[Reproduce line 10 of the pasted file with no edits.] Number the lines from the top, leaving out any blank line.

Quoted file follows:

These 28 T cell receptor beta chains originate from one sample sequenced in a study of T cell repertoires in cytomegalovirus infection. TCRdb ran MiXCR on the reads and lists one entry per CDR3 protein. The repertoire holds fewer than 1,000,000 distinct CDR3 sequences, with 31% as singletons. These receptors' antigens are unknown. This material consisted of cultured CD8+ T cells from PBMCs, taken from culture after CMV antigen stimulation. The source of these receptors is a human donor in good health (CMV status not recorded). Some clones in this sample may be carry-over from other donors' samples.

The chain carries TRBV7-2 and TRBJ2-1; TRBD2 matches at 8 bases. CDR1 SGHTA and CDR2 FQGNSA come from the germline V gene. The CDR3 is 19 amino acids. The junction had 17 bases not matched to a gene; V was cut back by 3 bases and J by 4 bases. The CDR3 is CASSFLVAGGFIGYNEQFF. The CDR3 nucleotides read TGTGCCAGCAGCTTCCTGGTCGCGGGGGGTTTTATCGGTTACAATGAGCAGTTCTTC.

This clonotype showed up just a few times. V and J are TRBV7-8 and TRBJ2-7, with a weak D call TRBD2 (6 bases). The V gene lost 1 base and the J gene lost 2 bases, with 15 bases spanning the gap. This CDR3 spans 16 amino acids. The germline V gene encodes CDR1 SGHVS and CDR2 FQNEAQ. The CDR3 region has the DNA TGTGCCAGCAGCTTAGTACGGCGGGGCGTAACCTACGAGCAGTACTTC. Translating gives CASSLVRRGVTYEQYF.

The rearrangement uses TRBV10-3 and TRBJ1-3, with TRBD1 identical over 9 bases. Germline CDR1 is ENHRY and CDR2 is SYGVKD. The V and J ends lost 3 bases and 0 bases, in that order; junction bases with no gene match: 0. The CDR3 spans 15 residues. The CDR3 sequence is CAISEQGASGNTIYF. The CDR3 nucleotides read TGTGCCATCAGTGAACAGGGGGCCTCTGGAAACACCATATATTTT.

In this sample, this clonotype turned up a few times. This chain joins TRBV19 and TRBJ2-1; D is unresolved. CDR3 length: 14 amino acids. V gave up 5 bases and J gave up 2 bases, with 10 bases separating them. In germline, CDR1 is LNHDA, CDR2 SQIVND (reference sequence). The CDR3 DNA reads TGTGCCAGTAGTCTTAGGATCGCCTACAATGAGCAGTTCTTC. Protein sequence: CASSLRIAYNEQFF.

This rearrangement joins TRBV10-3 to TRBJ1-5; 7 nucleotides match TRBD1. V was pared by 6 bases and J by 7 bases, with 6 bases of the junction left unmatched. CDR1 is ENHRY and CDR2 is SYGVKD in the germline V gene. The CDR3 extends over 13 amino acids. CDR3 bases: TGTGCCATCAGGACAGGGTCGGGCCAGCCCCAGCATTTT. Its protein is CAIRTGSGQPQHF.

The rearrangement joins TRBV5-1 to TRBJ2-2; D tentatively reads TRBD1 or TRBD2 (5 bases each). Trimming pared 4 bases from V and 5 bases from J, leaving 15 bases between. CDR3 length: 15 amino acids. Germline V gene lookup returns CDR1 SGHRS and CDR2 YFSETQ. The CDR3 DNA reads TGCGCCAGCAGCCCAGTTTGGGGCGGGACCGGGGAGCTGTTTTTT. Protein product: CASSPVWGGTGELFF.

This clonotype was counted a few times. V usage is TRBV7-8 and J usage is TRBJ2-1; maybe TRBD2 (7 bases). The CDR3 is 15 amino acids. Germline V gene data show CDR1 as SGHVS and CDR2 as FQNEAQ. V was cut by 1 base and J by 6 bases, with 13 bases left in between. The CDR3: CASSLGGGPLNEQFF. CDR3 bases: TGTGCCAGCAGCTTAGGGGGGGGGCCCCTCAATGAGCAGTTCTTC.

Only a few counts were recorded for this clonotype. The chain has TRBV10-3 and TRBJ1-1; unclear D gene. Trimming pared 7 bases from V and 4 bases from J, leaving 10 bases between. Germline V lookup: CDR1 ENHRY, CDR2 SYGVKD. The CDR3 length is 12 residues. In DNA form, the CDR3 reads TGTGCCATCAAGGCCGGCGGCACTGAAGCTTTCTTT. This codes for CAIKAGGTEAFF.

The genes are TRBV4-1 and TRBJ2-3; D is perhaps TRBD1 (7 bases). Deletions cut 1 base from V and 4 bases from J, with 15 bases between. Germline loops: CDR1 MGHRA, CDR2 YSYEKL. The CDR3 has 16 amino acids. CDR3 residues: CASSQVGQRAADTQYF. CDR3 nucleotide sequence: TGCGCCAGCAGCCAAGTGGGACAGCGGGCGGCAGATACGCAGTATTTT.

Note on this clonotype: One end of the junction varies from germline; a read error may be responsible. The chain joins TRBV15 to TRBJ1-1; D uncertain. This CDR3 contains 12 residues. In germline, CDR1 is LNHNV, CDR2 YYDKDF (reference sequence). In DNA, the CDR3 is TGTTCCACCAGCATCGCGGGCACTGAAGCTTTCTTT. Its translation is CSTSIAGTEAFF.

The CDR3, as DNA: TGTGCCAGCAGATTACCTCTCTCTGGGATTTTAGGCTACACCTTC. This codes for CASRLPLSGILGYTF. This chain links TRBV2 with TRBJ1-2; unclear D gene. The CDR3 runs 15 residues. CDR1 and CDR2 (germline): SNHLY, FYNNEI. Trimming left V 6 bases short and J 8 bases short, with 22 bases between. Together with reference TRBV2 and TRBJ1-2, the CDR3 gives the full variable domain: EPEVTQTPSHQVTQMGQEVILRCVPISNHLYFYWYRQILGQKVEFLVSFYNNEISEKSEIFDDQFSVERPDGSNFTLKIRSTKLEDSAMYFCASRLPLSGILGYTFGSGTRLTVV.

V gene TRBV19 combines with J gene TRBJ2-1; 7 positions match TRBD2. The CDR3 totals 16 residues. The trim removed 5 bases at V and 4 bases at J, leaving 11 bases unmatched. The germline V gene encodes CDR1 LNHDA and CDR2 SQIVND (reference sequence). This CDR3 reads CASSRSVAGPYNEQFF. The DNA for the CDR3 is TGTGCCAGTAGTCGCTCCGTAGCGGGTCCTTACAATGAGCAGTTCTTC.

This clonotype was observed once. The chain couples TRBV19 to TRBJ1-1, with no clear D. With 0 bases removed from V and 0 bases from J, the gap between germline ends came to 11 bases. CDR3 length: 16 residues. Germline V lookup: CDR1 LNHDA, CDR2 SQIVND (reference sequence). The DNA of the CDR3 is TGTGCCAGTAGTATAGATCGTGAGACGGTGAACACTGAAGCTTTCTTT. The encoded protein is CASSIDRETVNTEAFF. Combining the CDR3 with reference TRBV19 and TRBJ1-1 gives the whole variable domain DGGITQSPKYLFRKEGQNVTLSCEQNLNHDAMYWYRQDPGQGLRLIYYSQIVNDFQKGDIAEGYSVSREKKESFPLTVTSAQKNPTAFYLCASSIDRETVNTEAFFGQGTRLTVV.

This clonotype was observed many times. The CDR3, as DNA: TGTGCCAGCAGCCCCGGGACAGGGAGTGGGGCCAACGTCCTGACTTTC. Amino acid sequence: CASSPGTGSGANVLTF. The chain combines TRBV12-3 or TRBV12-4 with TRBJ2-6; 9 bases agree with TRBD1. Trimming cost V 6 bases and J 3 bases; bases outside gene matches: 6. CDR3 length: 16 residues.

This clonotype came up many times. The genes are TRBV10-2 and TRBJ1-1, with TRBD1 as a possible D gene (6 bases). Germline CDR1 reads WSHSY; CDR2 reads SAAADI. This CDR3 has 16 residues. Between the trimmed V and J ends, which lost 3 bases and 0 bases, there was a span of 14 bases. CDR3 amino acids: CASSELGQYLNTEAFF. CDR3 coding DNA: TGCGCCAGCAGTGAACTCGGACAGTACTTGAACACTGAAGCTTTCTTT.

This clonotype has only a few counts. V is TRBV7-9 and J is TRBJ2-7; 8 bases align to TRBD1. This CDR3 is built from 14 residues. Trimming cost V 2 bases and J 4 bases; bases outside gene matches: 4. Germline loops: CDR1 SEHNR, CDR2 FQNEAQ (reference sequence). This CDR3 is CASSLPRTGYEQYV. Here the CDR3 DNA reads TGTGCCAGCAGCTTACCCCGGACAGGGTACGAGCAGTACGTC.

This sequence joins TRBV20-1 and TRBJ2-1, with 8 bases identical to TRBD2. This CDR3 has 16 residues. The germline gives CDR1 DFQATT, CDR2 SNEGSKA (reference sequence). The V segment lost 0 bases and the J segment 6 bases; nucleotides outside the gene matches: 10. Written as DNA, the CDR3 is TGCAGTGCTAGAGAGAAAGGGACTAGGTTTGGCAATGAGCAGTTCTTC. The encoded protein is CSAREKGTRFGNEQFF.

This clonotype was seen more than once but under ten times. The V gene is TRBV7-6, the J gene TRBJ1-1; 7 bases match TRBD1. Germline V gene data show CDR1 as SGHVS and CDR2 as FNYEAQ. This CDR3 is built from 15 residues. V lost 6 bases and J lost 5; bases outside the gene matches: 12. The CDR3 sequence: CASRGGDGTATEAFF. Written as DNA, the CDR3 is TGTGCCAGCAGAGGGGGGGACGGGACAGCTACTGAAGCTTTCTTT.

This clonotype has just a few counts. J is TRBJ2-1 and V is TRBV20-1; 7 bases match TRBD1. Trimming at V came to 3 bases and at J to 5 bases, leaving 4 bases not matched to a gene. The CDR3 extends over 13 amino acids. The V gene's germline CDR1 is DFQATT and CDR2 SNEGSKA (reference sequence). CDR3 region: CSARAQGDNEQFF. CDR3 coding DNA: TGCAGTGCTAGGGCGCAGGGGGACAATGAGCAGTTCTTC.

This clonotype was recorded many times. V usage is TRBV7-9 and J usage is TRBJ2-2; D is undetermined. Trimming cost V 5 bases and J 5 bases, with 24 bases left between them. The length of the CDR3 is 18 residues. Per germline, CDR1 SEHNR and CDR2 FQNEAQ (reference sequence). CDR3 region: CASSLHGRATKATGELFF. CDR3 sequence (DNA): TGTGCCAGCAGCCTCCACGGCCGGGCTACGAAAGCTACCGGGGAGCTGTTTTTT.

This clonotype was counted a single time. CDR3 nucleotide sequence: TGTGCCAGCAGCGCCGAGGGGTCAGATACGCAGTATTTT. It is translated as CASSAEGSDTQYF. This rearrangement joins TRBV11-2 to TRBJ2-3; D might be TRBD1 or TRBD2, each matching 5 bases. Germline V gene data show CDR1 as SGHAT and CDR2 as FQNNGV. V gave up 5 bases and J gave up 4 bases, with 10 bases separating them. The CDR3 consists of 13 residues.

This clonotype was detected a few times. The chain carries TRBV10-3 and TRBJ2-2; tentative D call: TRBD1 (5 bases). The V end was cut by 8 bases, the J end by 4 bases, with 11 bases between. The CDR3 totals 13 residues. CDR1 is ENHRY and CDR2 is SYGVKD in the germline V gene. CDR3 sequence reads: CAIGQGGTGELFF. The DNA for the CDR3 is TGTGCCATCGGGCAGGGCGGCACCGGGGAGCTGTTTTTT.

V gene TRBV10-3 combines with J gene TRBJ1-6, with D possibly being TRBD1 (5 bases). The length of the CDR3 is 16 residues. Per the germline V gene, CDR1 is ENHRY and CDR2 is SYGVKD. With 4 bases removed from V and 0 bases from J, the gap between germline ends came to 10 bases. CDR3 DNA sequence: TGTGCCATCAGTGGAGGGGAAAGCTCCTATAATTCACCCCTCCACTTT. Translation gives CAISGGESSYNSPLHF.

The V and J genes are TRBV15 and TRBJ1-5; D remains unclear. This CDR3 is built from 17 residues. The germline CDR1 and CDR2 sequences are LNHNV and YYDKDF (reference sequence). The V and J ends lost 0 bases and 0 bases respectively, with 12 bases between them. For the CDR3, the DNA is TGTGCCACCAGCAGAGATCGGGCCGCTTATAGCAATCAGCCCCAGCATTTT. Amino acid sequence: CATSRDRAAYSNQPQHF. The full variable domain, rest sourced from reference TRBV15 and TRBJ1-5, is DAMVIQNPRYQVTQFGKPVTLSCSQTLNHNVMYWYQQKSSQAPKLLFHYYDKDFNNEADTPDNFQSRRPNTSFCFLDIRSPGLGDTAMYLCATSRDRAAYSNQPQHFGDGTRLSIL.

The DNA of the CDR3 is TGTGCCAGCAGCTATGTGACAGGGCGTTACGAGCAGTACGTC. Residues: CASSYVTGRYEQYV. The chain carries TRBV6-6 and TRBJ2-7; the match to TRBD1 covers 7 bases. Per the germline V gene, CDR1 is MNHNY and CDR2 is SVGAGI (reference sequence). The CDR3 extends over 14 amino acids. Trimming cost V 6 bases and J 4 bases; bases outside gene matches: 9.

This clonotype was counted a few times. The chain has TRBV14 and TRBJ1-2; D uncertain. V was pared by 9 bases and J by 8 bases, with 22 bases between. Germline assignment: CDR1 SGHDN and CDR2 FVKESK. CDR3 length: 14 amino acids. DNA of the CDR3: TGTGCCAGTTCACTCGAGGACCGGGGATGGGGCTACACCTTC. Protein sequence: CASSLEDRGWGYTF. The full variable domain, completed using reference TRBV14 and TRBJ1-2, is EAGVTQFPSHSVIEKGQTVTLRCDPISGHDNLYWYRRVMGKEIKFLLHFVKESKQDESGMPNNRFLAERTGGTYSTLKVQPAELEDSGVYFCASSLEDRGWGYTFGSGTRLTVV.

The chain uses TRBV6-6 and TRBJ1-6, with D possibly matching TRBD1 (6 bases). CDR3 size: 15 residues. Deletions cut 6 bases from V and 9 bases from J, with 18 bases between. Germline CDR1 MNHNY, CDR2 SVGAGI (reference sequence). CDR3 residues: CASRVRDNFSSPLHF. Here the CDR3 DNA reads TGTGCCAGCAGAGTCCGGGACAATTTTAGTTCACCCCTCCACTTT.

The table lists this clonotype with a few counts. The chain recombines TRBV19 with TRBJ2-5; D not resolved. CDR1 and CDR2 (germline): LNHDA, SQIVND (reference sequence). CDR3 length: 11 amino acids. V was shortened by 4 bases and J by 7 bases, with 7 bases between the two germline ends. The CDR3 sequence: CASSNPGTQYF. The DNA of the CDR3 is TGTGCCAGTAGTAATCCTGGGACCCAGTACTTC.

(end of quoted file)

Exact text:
The genes are TRBV4-1 and TRBJ2-3; D is perhaps TRBD1 (7 bases). Deletions cut 1 base from V and 4 bases from J, with 15 bases between. Germline loops: CDR1 MGHRA, CDR2 YSYEKL. The CDR3 has 16 amino acids. CDR3 residues: CASSQVGQRAADTQYF. CDR3 nucleotide sequence: TGCGCCAGCAGCCAAGTGGGACAGCGGGCGGCAGATACGCAGTATTTT.